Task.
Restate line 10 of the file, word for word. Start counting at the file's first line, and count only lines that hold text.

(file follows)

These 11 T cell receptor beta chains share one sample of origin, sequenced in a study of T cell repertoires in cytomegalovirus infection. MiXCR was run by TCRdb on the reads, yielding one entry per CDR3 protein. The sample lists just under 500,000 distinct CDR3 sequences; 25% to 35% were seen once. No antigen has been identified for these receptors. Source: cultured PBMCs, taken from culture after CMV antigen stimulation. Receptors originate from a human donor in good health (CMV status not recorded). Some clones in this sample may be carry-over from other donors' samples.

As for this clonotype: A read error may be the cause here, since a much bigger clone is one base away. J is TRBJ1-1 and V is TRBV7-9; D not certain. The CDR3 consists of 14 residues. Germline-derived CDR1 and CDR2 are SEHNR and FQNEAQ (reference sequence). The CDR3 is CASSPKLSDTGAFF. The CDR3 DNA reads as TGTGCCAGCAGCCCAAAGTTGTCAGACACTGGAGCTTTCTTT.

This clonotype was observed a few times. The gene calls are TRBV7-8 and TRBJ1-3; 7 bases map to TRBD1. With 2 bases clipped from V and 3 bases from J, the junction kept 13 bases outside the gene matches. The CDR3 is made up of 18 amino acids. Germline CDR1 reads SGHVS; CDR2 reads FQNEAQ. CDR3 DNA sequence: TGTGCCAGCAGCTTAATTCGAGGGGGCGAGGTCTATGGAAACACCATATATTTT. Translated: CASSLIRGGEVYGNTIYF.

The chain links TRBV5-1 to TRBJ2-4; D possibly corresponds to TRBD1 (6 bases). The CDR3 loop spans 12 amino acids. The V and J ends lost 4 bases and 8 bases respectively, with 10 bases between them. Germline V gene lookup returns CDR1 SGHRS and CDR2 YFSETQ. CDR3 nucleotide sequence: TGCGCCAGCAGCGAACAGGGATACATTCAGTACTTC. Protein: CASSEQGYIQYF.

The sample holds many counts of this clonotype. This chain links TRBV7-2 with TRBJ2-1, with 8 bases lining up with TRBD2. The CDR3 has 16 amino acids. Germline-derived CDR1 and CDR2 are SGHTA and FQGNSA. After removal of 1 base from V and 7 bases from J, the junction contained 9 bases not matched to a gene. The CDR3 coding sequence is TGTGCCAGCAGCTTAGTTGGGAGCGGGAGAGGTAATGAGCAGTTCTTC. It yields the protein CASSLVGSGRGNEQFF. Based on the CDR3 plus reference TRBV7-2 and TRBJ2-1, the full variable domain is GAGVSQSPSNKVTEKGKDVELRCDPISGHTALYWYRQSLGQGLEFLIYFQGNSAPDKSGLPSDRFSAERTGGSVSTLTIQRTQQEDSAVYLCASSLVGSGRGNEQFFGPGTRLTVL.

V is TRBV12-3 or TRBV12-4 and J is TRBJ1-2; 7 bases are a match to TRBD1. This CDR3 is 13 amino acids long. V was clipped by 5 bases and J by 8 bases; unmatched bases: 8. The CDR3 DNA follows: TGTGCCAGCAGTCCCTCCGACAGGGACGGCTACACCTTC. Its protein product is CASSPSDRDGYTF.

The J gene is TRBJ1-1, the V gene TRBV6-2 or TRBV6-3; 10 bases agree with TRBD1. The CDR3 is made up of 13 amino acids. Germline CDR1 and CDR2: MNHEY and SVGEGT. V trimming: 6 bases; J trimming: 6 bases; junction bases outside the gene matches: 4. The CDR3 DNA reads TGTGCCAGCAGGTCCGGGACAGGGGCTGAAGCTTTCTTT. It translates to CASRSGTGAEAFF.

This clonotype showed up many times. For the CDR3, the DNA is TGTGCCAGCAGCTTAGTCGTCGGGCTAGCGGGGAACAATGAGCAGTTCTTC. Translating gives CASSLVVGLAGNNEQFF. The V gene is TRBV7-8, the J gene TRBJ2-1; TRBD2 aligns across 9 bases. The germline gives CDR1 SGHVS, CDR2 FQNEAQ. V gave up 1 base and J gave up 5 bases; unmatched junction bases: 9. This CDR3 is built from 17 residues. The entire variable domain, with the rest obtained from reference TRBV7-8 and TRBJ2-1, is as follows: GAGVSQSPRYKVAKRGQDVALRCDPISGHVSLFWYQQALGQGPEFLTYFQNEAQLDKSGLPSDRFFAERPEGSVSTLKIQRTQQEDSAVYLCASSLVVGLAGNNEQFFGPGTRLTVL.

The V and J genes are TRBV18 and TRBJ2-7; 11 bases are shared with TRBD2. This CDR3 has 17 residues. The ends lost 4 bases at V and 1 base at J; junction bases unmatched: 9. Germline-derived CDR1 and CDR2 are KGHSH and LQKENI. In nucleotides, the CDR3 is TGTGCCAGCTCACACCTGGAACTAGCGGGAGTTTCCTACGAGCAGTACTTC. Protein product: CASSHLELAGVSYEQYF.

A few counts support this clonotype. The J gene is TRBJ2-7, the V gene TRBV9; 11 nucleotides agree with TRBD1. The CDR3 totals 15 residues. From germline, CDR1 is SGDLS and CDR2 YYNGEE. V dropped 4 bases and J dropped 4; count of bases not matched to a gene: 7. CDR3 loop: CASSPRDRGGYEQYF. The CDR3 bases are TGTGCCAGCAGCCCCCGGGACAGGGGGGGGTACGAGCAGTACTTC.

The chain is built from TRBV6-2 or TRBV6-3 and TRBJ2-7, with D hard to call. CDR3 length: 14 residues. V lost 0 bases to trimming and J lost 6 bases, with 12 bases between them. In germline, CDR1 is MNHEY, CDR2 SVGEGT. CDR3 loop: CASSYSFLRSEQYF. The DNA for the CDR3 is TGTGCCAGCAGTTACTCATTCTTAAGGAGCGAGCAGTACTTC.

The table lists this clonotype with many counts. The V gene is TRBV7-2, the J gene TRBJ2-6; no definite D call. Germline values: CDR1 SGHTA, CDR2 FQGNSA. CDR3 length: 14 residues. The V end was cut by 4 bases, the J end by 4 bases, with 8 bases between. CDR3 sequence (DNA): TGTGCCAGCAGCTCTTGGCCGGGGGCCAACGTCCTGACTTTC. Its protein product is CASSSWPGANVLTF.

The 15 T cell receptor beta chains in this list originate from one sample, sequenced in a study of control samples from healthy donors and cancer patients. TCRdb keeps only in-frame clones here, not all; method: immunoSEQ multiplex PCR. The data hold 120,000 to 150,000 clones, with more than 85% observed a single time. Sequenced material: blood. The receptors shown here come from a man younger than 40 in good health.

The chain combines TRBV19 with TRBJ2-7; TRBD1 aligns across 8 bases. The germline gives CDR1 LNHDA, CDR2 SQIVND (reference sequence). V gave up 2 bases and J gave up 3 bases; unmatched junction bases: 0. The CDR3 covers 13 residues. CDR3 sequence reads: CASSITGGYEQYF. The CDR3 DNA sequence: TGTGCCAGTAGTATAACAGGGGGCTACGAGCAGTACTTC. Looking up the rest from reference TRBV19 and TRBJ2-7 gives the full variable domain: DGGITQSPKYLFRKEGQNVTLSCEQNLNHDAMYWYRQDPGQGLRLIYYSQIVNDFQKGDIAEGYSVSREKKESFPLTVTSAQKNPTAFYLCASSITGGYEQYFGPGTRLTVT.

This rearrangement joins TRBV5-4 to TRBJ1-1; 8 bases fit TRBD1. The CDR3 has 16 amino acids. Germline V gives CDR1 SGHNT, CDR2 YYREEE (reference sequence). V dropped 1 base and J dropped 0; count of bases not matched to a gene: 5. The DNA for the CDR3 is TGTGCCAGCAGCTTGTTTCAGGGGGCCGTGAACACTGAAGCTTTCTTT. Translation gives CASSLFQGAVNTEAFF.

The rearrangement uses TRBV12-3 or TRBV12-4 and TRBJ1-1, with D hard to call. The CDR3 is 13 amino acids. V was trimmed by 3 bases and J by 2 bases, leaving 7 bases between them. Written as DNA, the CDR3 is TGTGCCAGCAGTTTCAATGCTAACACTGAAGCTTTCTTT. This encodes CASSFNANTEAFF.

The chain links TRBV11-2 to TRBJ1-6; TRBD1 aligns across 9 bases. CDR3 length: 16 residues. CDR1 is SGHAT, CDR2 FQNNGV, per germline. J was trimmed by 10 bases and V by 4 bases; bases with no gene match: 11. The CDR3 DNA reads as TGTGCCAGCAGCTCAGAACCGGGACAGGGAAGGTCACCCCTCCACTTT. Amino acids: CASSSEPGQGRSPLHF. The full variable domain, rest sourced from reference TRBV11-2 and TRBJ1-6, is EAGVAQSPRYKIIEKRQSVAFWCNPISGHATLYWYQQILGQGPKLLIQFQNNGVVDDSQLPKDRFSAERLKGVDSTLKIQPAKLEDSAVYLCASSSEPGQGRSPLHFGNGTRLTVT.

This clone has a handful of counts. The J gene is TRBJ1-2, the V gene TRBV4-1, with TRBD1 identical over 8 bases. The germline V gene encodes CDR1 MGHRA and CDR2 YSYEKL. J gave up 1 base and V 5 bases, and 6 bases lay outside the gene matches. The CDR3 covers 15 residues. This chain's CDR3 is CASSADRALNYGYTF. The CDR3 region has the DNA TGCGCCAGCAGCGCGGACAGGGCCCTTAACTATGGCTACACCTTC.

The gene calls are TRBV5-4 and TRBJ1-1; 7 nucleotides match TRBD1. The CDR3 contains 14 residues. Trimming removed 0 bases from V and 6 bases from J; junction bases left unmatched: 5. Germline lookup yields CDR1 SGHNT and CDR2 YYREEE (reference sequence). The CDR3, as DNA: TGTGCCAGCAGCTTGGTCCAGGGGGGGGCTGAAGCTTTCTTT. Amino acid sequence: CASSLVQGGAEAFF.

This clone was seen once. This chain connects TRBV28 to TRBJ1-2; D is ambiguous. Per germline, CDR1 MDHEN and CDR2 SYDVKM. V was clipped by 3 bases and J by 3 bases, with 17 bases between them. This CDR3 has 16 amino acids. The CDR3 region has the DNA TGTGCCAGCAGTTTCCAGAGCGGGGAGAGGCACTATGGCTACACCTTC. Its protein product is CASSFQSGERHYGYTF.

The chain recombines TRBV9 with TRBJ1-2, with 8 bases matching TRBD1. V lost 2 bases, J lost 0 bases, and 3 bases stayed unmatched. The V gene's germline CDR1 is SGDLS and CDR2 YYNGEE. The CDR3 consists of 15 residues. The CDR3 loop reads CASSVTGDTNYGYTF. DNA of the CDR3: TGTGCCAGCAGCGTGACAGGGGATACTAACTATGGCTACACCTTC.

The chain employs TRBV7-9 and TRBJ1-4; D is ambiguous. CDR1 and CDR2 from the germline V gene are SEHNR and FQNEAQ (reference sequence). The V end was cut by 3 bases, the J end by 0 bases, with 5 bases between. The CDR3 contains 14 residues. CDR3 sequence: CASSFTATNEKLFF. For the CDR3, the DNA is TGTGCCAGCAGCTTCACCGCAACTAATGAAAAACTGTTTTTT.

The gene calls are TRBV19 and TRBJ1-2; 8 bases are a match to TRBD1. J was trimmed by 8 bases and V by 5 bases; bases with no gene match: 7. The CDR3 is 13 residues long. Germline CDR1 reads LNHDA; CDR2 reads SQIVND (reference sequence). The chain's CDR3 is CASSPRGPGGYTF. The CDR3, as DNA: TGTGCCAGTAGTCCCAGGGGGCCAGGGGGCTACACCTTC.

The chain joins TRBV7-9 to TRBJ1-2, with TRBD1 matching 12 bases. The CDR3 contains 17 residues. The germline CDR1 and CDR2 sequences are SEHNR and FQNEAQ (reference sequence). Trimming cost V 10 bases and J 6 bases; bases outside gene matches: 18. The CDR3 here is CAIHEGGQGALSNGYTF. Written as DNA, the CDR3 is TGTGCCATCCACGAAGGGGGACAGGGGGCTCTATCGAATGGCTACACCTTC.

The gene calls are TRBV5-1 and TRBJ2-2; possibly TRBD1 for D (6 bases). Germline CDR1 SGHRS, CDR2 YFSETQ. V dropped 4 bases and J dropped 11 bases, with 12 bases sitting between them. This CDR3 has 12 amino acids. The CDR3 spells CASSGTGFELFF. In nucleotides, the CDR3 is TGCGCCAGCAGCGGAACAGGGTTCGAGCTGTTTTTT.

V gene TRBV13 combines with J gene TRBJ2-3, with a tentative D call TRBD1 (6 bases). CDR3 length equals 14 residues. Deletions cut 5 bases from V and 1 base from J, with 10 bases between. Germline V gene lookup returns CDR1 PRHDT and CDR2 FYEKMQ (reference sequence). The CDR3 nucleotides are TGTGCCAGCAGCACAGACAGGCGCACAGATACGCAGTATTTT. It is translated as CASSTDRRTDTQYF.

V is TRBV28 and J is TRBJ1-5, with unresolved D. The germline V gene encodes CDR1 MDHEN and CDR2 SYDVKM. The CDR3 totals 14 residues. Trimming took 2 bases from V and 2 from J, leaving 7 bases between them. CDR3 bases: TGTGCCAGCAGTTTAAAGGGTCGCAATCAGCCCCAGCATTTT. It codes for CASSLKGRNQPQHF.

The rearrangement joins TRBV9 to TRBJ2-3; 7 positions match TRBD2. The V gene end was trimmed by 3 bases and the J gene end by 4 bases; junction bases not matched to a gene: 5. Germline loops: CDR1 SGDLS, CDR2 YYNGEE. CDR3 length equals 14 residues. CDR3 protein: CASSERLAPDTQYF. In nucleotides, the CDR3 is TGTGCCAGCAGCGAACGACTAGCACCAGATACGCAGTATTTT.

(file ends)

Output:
A few counts support this clonotype. The J gene is TRBJ2-7, the V gene TRBV9; 11 nucleotides agree with TRBD1. The CDR3 totals 15 residues. From germline, CDR1 is SGDLS and CDR2 YYNGEE. V dropped 4 bases and J dropped 4; count of bases not matched to a gene: 7. CDR3 loop: CASSPRDRGGYEQYF. The CDR3 bases are TGTGCCAGCAGCCCCCGGGACAGGGGGGGGTACGAGCAGTACTTC.